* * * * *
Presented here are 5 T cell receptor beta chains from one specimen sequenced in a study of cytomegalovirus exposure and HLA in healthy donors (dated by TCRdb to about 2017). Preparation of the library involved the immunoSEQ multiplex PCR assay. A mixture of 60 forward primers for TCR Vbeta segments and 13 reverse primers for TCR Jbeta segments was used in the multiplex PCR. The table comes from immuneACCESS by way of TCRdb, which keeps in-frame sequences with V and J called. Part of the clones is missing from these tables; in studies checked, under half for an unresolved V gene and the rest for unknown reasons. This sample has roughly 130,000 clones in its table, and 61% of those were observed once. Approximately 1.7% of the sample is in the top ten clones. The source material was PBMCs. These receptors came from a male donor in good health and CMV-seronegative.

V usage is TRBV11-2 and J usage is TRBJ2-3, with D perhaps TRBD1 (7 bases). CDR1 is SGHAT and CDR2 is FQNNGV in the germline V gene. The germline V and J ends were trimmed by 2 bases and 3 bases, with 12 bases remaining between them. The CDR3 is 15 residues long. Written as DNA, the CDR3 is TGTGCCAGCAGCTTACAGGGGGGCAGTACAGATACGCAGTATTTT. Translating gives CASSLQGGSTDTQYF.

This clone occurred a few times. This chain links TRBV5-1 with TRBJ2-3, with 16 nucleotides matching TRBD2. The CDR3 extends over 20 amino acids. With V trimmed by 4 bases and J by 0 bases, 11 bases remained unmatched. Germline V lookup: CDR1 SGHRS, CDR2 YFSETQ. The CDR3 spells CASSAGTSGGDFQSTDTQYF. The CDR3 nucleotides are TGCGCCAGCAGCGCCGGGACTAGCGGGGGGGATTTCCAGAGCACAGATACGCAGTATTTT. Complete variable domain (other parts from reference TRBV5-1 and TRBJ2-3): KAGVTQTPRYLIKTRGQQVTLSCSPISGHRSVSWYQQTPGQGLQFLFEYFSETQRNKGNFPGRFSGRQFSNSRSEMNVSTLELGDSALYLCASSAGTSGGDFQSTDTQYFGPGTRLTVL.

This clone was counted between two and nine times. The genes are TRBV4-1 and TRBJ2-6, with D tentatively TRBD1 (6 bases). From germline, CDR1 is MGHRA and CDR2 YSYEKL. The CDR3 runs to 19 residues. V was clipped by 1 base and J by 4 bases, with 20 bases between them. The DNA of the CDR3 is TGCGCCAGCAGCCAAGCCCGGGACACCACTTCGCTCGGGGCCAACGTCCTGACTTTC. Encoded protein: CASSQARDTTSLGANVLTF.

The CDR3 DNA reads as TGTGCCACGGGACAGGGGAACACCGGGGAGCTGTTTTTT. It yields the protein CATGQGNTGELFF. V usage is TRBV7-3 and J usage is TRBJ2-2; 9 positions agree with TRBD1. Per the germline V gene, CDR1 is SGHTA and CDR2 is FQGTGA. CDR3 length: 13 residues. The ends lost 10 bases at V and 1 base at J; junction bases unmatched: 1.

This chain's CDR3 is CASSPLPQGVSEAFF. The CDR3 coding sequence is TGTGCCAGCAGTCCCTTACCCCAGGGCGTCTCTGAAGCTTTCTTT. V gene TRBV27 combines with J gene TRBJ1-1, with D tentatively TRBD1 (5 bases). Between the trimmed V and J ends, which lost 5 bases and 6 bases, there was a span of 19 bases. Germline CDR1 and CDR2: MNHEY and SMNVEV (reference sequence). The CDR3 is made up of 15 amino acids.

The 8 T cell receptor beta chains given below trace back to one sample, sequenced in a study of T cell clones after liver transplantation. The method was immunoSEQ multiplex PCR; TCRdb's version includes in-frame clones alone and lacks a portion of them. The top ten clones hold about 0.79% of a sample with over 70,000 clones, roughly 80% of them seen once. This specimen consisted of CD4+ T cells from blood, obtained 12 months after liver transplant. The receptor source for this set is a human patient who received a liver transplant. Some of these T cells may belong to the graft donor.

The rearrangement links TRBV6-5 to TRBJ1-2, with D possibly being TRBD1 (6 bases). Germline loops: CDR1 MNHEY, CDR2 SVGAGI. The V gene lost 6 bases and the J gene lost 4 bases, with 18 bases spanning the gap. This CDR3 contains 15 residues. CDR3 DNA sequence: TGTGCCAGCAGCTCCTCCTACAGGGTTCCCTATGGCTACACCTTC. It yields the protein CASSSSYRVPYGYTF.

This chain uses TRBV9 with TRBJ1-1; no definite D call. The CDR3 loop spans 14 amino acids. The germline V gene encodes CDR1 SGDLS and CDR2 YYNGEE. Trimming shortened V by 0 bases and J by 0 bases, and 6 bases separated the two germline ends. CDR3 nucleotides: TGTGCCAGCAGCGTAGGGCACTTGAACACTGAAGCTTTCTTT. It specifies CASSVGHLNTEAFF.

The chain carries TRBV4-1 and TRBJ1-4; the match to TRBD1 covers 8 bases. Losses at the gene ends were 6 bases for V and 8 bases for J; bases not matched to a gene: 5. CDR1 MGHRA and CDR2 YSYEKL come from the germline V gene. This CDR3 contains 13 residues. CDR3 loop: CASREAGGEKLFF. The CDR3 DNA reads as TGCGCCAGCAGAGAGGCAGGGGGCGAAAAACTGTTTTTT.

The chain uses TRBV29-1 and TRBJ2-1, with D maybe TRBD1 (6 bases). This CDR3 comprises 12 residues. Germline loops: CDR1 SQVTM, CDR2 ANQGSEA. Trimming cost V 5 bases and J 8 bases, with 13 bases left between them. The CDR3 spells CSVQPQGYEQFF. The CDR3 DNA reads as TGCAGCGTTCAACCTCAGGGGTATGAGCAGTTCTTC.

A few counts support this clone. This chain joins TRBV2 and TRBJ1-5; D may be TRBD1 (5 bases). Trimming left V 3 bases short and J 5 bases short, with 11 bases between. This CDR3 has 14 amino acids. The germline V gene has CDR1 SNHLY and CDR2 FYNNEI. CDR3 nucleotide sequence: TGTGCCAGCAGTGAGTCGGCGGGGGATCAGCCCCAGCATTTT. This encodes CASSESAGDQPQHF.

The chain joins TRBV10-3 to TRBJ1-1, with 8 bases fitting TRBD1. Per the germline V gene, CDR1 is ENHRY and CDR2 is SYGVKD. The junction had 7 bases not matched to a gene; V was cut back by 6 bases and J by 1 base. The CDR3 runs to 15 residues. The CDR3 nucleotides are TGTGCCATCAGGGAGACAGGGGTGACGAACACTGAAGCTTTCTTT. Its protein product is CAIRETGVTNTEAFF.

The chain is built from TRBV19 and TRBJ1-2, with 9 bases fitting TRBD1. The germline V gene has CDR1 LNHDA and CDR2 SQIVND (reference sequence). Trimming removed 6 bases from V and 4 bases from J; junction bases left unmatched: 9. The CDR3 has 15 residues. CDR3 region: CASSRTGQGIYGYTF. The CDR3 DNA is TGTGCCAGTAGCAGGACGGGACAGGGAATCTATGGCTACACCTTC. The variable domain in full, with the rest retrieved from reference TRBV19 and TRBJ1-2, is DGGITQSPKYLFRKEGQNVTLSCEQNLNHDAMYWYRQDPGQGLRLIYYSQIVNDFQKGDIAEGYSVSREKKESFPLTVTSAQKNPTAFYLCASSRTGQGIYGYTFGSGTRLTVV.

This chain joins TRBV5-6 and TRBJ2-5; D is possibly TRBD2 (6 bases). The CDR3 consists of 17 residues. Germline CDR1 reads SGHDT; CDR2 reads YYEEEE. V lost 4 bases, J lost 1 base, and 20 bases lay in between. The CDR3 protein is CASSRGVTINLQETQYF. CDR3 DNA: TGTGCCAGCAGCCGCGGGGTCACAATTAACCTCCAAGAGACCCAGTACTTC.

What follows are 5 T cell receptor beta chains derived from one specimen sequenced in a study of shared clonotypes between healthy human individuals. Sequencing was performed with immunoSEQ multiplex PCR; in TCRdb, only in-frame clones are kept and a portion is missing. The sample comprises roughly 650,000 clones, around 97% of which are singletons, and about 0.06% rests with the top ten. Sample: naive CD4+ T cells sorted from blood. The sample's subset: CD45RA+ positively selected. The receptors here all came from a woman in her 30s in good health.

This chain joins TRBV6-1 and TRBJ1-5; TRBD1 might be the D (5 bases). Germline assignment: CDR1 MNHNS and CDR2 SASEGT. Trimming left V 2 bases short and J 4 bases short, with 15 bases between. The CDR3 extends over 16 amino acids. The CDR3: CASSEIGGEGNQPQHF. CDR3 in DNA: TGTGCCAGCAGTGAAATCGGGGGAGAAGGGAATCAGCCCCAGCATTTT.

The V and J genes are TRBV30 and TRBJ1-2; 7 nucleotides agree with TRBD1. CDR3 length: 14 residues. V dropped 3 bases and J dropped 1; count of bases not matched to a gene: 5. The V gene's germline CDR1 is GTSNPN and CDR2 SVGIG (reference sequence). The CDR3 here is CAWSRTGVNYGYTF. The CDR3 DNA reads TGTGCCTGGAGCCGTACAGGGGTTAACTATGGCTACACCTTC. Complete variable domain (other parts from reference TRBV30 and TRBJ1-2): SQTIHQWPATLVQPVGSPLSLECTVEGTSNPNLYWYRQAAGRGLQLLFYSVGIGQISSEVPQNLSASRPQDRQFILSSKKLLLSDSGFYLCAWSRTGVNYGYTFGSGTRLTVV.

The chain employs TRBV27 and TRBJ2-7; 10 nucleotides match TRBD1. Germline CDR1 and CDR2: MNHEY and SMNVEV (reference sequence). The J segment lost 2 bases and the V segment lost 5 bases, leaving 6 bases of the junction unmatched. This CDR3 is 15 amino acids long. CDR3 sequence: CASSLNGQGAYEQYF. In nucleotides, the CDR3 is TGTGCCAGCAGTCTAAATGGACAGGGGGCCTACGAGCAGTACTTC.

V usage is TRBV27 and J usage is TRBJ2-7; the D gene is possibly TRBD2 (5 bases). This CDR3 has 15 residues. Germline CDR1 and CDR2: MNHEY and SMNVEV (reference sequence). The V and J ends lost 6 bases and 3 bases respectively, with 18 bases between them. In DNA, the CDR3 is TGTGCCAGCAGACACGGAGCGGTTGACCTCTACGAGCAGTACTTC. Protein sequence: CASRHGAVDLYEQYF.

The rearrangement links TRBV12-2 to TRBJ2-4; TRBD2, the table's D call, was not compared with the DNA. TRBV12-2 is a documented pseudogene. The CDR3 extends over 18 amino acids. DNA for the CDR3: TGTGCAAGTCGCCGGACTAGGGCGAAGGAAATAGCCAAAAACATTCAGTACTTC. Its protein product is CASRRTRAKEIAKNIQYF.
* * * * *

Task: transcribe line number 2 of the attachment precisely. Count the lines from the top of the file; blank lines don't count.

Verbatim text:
V usage is TRBV11-2 and J usage is TRBJ2-3, with D perhaps TRBD1 (7 bases). CDR1 is SGHAT and CDR2 is FQNNGV in the germline V gene. The germline V and J ends were trimmed by 2 bases and 3 bases, with 12 bases remaining between them. The CDR3 is 15 residues long. Written as DNA, the CDR3 is TGTGCCAGCAGCTTACAGGGGGGCAGTACAGATACGCAGTATTTT. Translating gives CASSLQGGSTDTQYF.